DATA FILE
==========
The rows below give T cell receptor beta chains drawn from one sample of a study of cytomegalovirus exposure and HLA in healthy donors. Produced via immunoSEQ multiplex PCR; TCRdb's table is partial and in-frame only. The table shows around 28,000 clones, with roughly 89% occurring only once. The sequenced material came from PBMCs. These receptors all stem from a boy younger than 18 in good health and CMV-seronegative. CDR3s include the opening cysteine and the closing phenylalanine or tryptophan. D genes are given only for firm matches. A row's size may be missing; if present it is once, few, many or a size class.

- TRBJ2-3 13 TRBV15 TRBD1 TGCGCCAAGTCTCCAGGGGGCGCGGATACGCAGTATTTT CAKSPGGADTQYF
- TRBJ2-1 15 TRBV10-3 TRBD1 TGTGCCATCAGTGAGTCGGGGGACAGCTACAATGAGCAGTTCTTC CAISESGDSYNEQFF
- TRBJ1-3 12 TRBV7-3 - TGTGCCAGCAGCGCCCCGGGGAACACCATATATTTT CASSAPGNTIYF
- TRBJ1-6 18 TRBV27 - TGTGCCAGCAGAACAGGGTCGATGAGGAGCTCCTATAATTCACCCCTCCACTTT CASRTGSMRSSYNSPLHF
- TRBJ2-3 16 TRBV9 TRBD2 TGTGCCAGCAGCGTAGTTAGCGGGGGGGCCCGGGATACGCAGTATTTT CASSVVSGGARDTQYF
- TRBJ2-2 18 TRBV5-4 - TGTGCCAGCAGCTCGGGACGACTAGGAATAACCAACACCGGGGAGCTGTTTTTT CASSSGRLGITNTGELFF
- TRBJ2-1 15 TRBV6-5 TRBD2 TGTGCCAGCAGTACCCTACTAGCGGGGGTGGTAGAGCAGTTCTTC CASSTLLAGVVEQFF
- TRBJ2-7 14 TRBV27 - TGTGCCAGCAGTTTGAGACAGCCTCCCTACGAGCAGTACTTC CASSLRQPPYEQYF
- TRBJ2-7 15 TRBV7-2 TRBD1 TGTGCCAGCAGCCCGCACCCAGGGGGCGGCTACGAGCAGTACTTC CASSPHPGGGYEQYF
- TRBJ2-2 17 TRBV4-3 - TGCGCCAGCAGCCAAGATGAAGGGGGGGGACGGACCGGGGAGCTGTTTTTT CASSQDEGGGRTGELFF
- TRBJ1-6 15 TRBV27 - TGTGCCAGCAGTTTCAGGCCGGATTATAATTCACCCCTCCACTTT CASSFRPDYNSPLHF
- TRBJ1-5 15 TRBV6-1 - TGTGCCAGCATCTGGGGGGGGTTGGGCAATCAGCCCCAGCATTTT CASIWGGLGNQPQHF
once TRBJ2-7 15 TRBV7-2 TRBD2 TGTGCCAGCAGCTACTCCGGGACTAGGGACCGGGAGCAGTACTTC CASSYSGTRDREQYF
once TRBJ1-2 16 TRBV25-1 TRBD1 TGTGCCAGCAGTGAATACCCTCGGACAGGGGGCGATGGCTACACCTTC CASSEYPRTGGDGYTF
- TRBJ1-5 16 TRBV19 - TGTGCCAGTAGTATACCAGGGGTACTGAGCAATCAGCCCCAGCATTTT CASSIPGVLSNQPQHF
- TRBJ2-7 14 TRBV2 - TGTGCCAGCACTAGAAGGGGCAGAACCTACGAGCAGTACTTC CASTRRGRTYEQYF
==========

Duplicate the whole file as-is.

The rows below give T cell receptor beta chains drawn from one sample of a study of cytomegalovirus exposure and HLA in healthy donors. Produced via immunoSEQ multiplex PCR; TCRdb's table is partial and in-frame only. The table shows around 28,000 clones, with roughly 89% occurring only once. The sequenced material came from PBMCs. These receptors all stem from a boy younger than 18 in good health and CMV-seronegative. CDR3s include the opening cysteine and the closing phenylalanine or tryptophan. D genes are given only for firm matches. A row's size may be missing; if present it is once, few, many or a size class.

- TRBJ2-3 13 TRBV15 TRBD1 TGCGCCAAGTCTCCAGGGGGCGCGGATACGCAGTATTTT CAKSPGGADTQYF
- TRBJ2-1 15 TRBV10-3 TRBD1 TGTGCCATCAGTGAGTCGGGGGACAGCTACAATGAGCAGTTCTTC CAISESGDSYNEQFF
- TRBJ1-3 12 TRBV7-3 - TGTGCCAGCAGCGCCCCGGGGAACACCATATATTTT CASSAPGNTIYF
- TRBJ1-6 18 TRBV27 - TGTGCCAGCAGAACAGGGTCGATGAGGAGCTCCTATAATTCACCCCTCCACTTT CASRTGSMRSSYNSPLHF
- TRBJ2-3 16 TRBV9 TRBD2 TGTGCCAGCAGCGTAGTTAGCGGGGGGGCCCGGGATACGCAGTATTTT CASSVVSGGARDTQYF
- TRBJ2-2 18 TRBV5-4 - TGTGCCAGCAGCTCGGGACGACTAGGAATAACCAACACCGGGGAGCTGTTTTTT CASSSGRLGITNTGELFF
- TRBJ2-1 15 TRBV6-5 TRBD2 TGTGCCAGCAGTACCCTACTAGCGGGGGTGGTAGAGCAGTTCTTC CASSTLLAGVVEQFF
- TRBJ2-7 14 TRBV27 - TGTGCCAGCAGTTTGAGACAGCCTCCCTACGAGCAGTACTTC CASSLRQPPYEQYF
- TRBJ2-7 15 TRBV7-2 TRBD1 TGTGCCAGCAGCCCGCACCCAGGGGGCGGCTACGAGCAGTACTTC CASSPHPGGGYEQYF
- TRBJ2-2 17 TRBV4-3 - TGCGCCAGCAGCCAAGATGAAGGGGGGGGACGGACCGGGGAGCTGTTTTTT CASSQDEGGGRTGELFF
- TRBJ1-6 15 TRBV27 - TGTGCCAGCAGTTTCAGGCCGGATTATAATTCACCCCTCCACTTT CASSFRPDYNSPLHF
- TRBJ1-5 15 TRBV6-1 - TGTGCCAGCATCTGGGGGGGGTTGGGCAATCAGCCCCAGCATTTT CASIWGGLGNQPQHF
once TRBJ2-7 15 TRBV7-2 TRBD2 TGTGCCAGCAGCTACTCCGGGACTAGGGACCGGGAGCAGTACTTC CASSYSGTRDREQYF
once TRBJ1-2 16 TRBV25-1 TRBD1 TGTGCCAGCAGTGAATACCCTCGGACAGGGGGCGATGGCTACACCTTC CASSEYPRTGGDGYTF
- TRBJ1-5 16 TRBV19 - TGTGCCAGTAGTATACCAGGGGTACTGAGCAATCAGCCCCAGCATTTT CASSIPGVLSNQPQHF
- TRBJ2-7 14 TRBV2 - TGTGCCAGCACTAGAAGGGGCAGAACCTACGAGCAGTACTTC CASTRRGRTYEQYF